Feeds RSS

Saturday, March 10, 2012

CKS Memorial Hall

6 months had passed, then only I realized I haven't post this up, haha...


Ok, back to our Taiwan's trip, it's nothing too special on the 2nd day. As we were quite tired after a long trip to the northern part of Taiwan the day before, we just wanted to take things easy that day. So, we decided to walk around Taipei city with our folks & kids.


Well, the place a tourist shouldn't miss when they stroll around Taipei city is for sure the CKS Memorial Hall (國立中正紀念堂).



The boys were thrilled to bump into so many real soldiers. They so admired them.



Well, I kind of admired them too, for their seriousness.



It's hard to differentiate them, everyone look just the same.



They have reminded me of the clone-troopers in Star War movie, hehe...



Ok, I think they were getting ready to go for an outing then.




Asked them if they want to become a soldier when they grow up later, they nodded their head. OMG, I'm having every mom's night mare there.



The liberty square.











National Concert Hall on the left.


National Theater on the right.



Standing at the center of Liberty Square.



With the Memorial Hall as backdrop.



Young soldiers who were moving the canons for don't-know-what-reason.








The boys walked closer & closer, luckily they didn't get shoo away.



Vincent think they are super cool.



He deliberately asked me to take a photo of him when he pretended he is one of the soldiers who was working on the canon.



Little flowers which had captured William's attention.




Before walking to the Memorial Hall, we made a little detour to the garden along the way.




The Chinese garden is always associated with ponds, ornamental bridge, waterfall, green grass etc. This one is no exception.



Oh yeah, and gold fishes too.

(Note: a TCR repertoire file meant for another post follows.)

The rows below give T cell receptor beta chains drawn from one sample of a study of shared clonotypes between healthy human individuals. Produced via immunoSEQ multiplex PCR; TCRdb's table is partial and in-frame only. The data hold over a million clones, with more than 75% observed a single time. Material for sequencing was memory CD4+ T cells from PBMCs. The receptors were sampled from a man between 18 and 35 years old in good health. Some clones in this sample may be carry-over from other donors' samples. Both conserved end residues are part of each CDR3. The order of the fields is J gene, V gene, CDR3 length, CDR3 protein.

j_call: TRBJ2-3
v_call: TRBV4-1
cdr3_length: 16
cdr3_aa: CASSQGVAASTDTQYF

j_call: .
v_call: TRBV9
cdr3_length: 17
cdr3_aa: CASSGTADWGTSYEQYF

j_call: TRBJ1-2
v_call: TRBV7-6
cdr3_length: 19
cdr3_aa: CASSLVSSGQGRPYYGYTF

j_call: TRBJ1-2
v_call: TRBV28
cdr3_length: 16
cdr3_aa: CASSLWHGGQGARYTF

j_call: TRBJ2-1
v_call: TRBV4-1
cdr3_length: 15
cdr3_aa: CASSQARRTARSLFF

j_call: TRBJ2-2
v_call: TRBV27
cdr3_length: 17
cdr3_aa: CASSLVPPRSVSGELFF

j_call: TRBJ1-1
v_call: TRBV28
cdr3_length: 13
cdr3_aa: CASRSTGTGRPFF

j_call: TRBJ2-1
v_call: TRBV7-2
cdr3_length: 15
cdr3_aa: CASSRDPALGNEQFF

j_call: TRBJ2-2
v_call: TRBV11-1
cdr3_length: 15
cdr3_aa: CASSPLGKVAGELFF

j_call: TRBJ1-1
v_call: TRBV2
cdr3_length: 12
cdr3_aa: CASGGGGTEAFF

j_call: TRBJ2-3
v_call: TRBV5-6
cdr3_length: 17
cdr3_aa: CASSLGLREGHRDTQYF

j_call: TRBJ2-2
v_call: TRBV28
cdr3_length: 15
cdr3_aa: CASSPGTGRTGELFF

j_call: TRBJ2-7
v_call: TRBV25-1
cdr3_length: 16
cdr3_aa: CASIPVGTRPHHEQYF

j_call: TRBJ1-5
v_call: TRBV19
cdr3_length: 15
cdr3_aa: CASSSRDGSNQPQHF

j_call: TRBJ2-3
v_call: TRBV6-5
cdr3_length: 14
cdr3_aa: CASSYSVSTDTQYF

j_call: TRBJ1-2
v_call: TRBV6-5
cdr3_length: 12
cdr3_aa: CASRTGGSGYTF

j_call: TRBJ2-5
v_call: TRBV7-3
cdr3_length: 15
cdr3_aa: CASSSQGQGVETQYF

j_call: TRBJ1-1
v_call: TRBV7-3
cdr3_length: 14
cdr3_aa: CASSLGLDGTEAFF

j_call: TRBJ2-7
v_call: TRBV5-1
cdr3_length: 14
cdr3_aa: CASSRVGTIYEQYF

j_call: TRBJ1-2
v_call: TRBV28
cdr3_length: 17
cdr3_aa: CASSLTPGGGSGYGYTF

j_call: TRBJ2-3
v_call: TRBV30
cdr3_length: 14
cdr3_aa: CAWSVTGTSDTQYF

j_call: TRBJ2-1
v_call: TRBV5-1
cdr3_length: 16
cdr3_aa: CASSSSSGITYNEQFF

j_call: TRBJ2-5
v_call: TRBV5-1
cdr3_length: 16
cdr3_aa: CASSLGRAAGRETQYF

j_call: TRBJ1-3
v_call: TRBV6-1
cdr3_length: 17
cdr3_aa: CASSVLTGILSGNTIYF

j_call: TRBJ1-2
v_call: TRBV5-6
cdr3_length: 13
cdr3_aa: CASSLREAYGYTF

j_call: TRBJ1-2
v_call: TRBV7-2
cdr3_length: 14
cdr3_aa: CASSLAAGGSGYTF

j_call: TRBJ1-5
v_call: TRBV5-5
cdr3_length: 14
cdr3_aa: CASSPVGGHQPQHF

I enjoyed people-watching though. Like the father who was pampering his son...



or the kids playing happily around...



Since we were here, I thought we should pay a visit to the late president Chiang Kai Shek in the monument hall over there, but parents-in-law prefer to sit in the garden though. So, we had to leave them in the garden and moved on.




Two sets of white stairs, each with 89 steps to represent Chiang's age at the time of his death, lead to the main entrance.







The main entrance features a pair of double doors, each standing 16m high and weighing 75 tons, that open into the main hall.




A large bronze statue of Chiang Kai-Shek dominates the main hall. The figure is shown smiling seated and wearing traditional Chinese dress. Inscribed on the wall above and behind the seated figure are the Chinese characters of Ethics, Democracy, and Science.




I've tried hard to explain the words on wall to William, but apparently, he was more into this young soldier who couldn't even blink his eyes.




Seriously, I don't think I can stand there like this for any longer than 2 minutes.




The other soldier who was standing at the opposite. Well, I guess all they did for the whole standing-session is probably to look at each other, or day dreaming.



The Liberty Square as seen from the Memorial Hall.



No wonder it's a popular place to hold big scale concert.



Alright, time to go to pick up the parents-in-law now...



What we didn't expect to see is the open fountain at outside. The boys ran straight into it without asking for our consent.



They have been complaining about the boredom of having nothing fun to do in this place. So, when they finally found one, they won't take "NO" as the answer.



End up, they were not too far from soaking wet. Without carrying any extra clothes & socks, we need to keep the clothes and dumped the socks. Sigh.




After the kids finished their business, we hired 2 taxi to go to our next destination, TAIPEI 101.




Albeit the tallest building it is, there is nothing too special about this place. We took our lunch at a food court, then continued the rest of our journey thereafter.




2 comments:

My Family's Memoir said...

Nice pictures
Wanna find out from you what is the best way to move around in Taiwan if we are on our own ?

jessylee said...

If you travel around Taipei City, you can take the train. It will take you to many places, very convenient one. Furthermore, it's cheap and fast.

If you travel outside Taipei city, I would suggest you to hire a private taxi for the 4 of you. Anyway, depends on where you want to go, some places can be reached by train too.

Personally, I think Taipei is quite resemble Penang, you will find it familiar. Try.

Post a Comment